"I'm building a relationship," muttered Starling. "Now he'll tell people that I'm cheap, fast, and reasonable. I can pay for another night without much work anyway. No need to be greedy."
"What if the hotel's just really cheap?"
He scratched his face and kept stitching. She had a point. He had been so eager to get back to work he hadn't considered if he was building a reputation based solely on price. It was probable the seamstress used a machine, making her hourly return much higher than Starling's.
There was a knock at the door. Gyge opened it for a weathered woman in a pantsuit and straw hat, holding a shabby coverall. "E-excuse me," she said. "I just came from the seamstress, and she couldn't get to it till tomorrow, but I happened to look in your window, and if you can just get it wearable..."
She was named Ro-tiph, and she handled the finances for the garage her husband and his cousins ran. They did good business but she wished they'd gone into sewing instead. By the time he finished her husband's coveralls there were another three customers outside the door.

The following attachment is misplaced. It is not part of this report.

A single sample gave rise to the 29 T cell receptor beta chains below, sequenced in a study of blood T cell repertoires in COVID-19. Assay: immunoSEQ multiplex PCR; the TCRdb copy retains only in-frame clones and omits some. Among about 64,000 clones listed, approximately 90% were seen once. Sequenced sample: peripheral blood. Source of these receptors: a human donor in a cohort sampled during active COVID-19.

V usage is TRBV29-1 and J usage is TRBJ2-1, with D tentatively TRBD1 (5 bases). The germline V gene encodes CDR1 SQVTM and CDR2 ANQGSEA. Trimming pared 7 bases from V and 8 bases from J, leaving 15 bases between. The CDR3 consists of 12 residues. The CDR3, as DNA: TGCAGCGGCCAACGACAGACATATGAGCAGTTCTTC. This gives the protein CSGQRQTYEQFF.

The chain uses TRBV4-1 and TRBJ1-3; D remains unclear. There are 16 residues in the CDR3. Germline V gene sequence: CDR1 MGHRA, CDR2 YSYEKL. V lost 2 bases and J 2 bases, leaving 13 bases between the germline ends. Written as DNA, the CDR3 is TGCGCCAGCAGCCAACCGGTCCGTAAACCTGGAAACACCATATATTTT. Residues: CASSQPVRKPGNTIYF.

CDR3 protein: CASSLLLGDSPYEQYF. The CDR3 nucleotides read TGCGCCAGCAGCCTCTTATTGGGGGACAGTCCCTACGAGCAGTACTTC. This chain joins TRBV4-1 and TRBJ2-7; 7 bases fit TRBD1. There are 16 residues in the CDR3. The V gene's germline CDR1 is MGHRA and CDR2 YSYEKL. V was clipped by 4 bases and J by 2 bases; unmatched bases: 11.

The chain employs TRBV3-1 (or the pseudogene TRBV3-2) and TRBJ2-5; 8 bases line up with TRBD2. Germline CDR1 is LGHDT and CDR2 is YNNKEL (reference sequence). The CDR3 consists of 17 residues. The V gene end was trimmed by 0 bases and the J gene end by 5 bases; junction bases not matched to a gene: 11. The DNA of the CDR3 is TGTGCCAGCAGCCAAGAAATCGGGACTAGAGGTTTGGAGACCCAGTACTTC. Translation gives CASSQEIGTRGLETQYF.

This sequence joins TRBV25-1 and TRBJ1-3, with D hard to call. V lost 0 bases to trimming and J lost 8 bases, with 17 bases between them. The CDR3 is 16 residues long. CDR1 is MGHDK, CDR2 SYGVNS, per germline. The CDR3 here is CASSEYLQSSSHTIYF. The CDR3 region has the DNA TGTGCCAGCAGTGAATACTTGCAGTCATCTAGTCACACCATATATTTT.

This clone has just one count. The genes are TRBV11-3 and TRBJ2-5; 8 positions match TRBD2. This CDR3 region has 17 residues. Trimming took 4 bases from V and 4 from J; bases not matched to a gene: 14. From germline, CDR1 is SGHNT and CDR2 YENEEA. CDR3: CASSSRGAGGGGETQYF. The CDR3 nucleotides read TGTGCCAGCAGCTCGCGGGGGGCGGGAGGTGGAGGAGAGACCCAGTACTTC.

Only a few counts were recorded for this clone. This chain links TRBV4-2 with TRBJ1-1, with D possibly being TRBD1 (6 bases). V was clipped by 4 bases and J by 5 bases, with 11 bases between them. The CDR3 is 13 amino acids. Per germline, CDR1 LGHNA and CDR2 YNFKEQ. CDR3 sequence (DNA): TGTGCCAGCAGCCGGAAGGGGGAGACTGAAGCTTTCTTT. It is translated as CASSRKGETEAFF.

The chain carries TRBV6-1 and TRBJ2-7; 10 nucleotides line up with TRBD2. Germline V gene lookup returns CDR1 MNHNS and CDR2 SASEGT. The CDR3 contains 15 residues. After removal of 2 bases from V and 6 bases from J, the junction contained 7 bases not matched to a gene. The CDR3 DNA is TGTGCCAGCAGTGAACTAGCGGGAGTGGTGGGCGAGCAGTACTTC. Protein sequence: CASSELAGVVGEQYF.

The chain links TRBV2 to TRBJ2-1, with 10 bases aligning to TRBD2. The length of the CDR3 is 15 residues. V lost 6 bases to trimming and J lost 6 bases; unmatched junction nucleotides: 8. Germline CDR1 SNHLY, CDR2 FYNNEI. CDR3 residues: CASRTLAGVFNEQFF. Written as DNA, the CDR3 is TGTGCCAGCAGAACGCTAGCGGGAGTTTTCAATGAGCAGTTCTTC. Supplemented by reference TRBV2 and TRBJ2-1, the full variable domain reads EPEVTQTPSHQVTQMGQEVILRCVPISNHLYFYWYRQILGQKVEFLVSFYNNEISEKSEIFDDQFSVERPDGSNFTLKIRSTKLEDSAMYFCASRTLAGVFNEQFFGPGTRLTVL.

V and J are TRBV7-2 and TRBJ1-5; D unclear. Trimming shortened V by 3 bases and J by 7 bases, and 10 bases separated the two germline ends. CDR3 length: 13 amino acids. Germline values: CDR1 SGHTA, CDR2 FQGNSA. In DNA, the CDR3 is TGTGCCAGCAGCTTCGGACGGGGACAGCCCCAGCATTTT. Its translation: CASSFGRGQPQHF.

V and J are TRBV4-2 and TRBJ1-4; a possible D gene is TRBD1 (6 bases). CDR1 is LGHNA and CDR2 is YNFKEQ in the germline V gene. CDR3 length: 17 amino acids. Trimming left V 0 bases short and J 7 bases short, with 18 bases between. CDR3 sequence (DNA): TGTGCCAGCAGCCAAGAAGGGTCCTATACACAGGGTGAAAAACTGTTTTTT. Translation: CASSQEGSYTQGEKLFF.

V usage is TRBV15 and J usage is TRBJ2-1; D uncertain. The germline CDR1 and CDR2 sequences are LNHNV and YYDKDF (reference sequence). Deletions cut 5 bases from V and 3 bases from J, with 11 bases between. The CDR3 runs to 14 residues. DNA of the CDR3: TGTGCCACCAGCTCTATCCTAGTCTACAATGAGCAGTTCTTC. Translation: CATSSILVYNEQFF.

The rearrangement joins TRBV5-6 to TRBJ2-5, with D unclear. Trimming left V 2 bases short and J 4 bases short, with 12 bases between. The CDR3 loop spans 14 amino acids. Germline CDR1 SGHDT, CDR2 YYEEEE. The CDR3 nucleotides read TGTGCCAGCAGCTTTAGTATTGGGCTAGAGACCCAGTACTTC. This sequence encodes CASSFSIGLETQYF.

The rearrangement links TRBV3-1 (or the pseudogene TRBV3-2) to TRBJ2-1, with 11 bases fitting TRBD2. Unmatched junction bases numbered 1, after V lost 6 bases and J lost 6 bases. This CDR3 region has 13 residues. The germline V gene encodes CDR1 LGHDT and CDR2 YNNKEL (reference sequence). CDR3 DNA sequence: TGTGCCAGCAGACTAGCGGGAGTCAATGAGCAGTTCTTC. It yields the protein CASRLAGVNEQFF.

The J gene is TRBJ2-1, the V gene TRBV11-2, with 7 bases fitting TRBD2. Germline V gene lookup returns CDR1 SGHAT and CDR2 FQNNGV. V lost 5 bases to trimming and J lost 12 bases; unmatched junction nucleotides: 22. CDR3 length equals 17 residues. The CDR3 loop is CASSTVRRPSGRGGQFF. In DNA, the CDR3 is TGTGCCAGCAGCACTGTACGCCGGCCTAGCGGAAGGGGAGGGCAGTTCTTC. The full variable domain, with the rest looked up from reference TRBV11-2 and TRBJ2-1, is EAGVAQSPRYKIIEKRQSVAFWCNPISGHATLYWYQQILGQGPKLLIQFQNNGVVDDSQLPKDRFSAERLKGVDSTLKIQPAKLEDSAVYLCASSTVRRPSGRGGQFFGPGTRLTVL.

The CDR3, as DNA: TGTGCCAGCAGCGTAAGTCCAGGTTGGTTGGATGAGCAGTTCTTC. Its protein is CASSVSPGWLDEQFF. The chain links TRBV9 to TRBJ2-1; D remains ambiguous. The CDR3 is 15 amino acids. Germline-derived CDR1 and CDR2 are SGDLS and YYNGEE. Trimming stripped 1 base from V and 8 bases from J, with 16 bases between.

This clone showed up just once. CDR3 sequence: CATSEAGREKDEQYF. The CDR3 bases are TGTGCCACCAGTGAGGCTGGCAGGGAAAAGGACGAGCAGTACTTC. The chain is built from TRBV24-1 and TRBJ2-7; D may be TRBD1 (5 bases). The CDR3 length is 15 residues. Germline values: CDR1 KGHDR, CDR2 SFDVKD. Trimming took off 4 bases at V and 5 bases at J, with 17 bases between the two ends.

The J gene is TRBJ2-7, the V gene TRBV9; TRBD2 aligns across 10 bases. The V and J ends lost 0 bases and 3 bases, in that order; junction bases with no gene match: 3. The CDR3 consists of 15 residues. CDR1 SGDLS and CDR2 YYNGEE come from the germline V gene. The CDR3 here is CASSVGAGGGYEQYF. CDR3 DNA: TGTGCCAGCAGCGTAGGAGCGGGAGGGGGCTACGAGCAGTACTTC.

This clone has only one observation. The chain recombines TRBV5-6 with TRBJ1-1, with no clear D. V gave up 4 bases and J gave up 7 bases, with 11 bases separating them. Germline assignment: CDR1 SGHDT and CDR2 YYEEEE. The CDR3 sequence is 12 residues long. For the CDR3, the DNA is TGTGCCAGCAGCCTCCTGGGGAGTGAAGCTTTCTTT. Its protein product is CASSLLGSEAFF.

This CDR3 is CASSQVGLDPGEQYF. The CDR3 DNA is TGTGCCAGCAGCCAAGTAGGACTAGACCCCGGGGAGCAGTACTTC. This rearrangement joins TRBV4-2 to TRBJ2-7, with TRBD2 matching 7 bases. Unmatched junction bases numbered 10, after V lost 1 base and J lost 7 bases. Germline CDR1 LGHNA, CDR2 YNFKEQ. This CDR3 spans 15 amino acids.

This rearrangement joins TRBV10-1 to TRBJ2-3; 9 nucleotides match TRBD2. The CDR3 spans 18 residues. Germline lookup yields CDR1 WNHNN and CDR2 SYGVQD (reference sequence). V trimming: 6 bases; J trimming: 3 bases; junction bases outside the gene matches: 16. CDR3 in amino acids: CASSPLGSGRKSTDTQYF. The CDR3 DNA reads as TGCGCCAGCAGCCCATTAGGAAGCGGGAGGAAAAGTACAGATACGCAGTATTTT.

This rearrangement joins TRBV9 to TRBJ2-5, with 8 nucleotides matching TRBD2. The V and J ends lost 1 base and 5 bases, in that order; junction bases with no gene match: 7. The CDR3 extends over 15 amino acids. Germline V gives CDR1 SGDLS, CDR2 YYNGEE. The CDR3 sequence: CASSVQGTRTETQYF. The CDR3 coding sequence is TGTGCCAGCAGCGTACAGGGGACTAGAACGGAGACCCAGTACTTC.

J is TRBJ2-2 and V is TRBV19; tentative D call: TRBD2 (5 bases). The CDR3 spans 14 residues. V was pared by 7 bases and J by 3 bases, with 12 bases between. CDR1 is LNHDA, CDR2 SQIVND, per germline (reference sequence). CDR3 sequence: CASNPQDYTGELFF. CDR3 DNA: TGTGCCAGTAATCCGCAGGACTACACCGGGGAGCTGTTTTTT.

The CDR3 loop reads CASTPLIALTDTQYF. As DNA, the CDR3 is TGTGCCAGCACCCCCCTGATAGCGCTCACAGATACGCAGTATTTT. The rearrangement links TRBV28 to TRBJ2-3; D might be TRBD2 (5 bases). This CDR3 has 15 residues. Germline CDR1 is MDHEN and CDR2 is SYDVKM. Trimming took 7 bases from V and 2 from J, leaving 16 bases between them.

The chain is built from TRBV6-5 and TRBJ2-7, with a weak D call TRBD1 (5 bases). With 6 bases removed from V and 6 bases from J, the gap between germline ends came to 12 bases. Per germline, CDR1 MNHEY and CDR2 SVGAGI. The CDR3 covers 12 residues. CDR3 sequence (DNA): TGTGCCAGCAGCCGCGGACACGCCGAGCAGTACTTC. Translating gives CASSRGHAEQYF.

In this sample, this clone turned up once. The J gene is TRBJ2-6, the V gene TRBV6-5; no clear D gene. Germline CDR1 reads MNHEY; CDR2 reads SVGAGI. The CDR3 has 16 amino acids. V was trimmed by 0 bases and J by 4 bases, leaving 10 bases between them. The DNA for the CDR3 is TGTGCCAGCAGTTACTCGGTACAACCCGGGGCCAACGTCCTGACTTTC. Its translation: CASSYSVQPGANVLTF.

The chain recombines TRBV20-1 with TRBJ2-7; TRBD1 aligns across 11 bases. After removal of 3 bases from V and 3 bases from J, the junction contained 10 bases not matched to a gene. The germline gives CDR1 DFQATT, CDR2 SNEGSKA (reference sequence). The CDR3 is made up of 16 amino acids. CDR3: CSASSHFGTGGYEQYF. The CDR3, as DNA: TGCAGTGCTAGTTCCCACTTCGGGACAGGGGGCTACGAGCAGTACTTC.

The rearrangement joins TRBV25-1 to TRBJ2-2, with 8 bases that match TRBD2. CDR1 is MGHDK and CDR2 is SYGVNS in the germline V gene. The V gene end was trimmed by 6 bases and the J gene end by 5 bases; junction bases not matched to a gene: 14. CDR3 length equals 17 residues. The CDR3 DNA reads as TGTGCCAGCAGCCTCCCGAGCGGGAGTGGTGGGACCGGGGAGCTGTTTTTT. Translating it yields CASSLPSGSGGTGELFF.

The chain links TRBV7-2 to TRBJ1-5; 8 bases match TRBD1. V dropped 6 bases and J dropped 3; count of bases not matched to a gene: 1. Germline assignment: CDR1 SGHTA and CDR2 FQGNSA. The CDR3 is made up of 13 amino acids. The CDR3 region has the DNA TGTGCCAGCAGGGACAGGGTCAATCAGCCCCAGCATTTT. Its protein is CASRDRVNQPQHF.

He moved his operation to the lobby when a roommate complained, and stitched until he could barely close his fist. He'd made almost half what he'd earned on the pearls and marble by the time the sun rose.
"You can stop," said Glimmer. He froze, aching hand reaching for another client's money. "Right." He shook his head, and the customer nodded and turned away. "That's all," said Starling.
He massaged his hands. "Is that normal for you?"
"Sometimes." A fountain by the door produced tepid water, which he slurped down greedily. The business outside had hardly slowed down in the early morning hours.
The door opened to the smell of dust and motor oil, and a hard-faced woman with a gaudy vest over her black dress walked in, pace deliberate, followed by a younger man in a black suit.
She clipped up to Starling. Her eyes flicked up and down. "You a preacher?" she said, in a deep, clear alto.
Her gaze was serious and direct. "No ma'am."
"I heard you're a tailor."
The man behind her relaxed against the wall. By his face he could have been her son, or just as easily her grandson.
"I do a little stitching, but I'm no..."
"Of course you don't." She leaned up to him. "But you're good with your hands and you thought you could make some money. You're a newcomer, you think you know boomtowns, but you don't know Mausoleum."
"She's not lying," said Glimmer.